Personal Finance

Wednesday 30 July 2014

Noonan will not oppose bill for IBRC mortgage holders

Charlie Weston Personal Finance Editor

Published 04/03/2014|17:10

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Close-up of couple doing finances at home
IBRC, which was formally Anglo Irish Bank and Irish Nationwide, is being liquidated and the mortgages and other loans sold off.

THE Government has decided not to oppose the passing of a Fianna Fail bill to protect IBRC mortgage holders.

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Irish Bank Resolution Corporation, which was formally Anglo Irish and Irish Nationwide, is being liquidated and its mortgages sold.

The firms hoping to buy out the 13,246 mortgages said they would voluntarily observe the Central Bank’s code of conduct on mortgage arrears.

This is a rulebook setting out how people are to be treated when they genuinely can’t repay their mortgage.

At the moment the IBRC mortgage holders have full Central Bank consumer protections on their mortgages. But they will lose these protections if the mortgage book is sold to an unregulated fund from outside the State.

Fianna Fail’s Michael McGrath has proposed a bill that he said would give the mortgage holders full protections when the home loans are sold on.

In a statement Minister for Finance said the Government would not oppose this bill, but questioned if it would actually provide any protections for the IBRC mortgage holders.

“The Minister for Finance understands the concerns of mortgage holders in IBRC. However, this bill offers no additional protections to the mortgage holders over and above the voluntary agreement that the special liquidators reached last week with the Phase Two bidders for the IBRC mortgage book.

“In addition, the Minister for Finance has committed to bringing forward legislation to offer all mortgage holders in Ireland the full protection of the code of conduct on mortgage arrears (CCMA).”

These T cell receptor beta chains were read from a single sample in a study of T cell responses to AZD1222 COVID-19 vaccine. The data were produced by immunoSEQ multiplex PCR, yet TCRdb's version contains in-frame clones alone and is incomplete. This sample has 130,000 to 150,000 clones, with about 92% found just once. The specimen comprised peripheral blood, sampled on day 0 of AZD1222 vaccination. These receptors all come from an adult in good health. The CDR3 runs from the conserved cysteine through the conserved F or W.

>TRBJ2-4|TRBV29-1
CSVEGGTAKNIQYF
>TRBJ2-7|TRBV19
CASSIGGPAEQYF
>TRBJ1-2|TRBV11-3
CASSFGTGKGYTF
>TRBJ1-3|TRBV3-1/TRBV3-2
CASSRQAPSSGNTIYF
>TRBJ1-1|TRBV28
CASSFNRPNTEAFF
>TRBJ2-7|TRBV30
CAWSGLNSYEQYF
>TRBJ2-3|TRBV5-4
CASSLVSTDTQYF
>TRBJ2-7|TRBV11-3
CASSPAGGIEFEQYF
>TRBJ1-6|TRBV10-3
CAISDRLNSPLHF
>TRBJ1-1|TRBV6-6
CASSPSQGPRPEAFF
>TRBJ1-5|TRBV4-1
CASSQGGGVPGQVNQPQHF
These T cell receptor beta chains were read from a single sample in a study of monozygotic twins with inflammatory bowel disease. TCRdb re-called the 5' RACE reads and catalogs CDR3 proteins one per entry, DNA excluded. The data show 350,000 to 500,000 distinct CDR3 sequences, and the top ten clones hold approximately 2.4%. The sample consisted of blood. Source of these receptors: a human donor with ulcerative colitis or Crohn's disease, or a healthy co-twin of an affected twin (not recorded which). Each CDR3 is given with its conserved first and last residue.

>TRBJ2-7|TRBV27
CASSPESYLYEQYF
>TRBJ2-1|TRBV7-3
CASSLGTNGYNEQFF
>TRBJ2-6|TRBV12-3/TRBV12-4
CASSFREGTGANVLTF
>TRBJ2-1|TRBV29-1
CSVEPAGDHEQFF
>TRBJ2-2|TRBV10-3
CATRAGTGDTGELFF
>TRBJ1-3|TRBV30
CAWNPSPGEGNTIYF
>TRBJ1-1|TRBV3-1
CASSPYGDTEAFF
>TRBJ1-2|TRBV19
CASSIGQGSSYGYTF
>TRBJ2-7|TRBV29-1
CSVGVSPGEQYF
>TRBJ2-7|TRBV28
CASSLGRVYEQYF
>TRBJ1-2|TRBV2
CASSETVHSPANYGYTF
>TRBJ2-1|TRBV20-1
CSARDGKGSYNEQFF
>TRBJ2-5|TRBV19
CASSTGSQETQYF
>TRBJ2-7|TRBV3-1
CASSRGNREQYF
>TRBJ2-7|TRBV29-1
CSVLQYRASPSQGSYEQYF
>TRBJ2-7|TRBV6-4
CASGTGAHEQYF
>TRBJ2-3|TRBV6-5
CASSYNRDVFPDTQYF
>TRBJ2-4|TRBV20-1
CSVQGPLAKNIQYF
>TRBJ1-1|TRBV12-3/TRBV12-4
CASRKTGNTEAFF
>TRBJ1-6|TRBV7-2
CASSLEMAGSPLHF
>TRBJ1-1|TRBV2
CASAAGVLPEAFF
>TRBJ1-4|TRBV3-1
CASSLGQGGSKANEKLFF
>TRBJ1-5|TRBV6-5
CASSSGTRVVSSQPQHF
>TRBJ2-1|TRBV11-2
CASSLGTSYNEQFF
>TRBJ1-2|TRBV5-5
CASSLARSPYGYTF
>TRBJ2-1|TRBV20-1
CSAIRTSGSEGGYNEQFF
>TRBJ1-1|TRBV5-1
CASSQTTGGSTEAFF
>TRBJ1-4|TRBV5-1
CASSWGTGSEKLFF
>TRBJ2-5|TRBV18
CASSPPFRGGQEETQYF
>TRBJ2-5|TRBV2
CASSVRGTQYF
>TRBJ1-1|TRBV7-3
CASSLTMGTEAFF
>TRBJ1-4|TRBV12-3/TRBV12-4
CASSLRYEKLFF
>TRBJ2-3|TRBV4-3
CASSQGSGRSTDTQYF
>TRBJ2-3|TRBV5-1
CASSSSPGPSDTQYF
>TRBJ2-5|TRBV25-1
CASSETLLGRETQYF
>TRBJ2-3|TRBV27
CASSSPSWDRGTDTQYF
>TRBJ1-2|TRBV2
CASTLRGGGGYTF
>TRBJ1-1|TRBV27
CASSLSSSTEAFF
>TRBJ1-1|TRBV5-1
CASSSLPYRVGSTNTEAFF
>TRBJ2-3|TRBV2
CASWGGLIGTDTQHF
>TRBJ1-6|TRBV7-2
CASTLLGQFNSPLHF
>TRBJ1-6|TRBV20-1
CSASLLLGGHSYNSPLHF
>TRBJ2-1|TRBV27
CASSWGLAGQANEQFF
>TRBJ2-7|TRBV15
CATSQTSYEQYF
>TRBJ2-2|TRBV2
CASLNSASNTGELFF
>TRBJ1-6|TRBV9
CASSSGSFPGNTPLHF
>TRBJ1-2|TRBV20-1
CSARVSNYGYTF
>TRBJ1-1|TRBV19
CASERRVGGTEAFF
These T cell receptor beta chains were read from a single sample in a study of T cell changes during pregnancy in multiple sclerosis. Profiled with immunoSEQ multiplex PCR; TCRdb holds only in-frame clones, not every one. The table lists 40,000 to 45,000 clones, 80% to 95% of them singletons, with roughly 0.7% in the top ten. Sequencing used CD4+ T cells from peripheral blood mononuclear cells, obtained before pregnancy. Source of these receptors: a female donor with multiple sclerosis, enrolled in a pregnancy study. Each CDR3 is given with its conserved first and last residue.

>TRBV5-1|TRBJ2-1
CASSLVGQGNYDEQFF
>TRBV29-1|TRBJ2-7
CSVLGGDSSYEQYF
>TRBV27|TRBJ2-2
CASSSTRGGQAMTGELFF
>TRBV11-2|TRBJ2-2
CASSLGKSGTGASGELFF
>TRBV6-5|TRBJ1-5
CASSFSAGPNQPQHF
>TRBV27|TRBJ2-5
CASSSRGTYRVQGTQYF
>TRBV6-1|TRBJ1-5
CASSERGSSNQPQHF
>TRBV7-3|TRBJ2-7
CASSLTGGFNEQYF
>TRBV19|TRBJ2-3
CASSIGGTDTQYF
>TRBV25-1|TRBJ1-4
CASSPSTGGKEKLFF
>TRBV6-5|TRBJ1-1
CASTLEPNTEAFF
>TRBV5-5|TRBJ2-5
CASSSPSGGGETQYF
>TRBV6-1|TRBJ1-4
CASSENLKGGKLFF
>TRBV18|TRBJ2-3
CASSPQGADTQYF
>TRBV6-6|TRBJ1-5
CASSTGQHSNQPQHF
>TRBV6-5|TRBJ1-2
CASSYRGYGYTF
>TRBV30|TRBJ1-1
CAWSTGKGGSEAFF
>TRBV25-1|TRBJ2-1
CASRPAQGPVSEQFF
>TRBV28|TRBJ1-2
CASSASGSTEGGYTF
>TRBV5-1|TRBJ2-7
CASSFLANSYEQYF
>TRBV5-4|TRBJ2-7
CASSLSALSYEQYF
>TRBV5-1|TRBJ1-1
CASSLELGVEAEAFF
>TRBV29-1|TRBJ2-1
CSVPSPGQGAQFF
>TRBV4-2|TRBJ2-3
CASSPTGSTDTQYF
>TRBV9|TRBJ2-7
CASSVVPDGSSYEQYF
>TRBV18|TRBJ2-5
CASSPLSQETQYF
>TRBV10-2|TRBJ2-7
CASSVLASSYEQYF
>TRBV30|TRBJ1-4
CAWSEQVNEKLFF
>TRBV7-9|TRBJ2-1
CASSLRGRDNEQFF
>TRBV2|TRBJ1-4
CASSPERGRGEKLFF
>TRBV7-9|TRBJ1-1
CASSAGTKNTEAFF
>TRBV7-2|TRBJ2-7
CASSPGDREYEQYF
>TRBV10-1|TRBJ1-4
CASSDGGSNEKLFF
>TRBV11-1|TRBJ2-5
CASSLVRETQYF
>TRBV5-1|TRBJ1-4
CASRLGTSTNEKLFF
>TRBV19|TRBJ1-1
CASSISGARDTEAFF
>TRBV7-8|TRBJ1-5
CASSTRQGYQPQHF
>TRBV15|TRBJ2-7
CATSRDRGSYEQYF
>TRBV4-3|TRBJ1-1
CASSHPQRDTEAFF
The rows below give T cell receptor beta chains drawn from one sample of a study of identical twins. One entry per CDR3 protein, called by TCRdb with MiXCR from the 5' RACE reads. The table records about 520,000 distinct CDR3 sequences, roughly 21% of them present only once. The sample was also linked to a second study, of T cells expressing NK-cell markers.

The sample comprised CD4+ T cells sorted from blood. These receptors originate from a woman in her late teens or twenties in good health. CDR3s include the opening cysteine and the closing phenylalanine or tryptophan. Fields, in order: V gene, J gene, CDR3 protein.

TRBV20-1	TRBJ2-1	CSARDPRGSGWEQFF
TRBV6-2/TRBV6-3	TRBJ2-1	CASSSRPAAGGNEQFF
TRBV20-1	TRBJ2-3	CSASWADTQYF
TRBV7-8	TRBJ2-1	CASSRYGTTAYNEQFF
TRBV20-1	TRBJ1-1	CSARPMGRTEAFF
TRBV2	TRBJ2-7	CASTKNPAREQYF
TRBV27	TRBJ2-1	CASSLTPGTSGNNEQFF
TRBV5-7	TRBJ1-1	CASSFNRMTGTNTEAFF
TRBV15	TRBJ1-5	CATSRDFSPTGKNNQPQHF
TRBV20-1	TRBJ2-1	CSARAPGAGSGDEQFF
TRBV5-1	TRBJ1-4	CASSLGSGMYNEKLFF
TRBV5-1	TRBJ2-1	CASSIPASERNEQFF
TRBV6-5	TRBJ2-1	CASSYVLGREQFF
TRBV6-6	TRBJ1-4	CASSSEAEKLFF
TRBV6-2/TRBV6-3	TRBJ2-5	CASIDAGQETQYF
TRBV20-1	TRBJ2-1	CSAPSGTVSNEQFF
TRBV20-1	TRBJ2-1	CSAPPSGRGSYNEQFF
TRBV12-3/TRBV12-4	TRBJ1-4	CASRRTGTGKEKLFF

A spokesman for the minister said he would work with Fianna Fail to find a solution to the problem, but nothing is expected to be in place before the IBRC mortgage book is sold.

Mr Noonan had originally expected to have legislation protecting those whose mortgages are sold to be in place by 2015. That timeline is not thought to have changed.

Half of the mortgages are in arrears.

So-called vulture funds, groups that buy distressed assets, are understood to have bid for the mortgage book.

The bank’s special liquidators said last week that an agreement reached with Phase Two bidders would see successful firms service the mortgages they acquire in accordance with the Central Bank’s code on mortgage arrears.

The liquidators, Kieran Wallace and Eamonn Richardson of KPMG, said they had been “aware of the anxieties of mortgage holders” and had noted concern expressed by politicians in recent weeks.

“We are pleased that the bidders have voluntarily indicated that if successful, they would direct that the mortgage loans were serviced in accordance with the terms of the CCMA,” they said in a statement.

But Denise McCormack of the IBRC Mortgage Holders Group said voluntary observance of the code was not good enough.

“This is just voluntary. It should be compulsory. It could be broken after a week,” she said.

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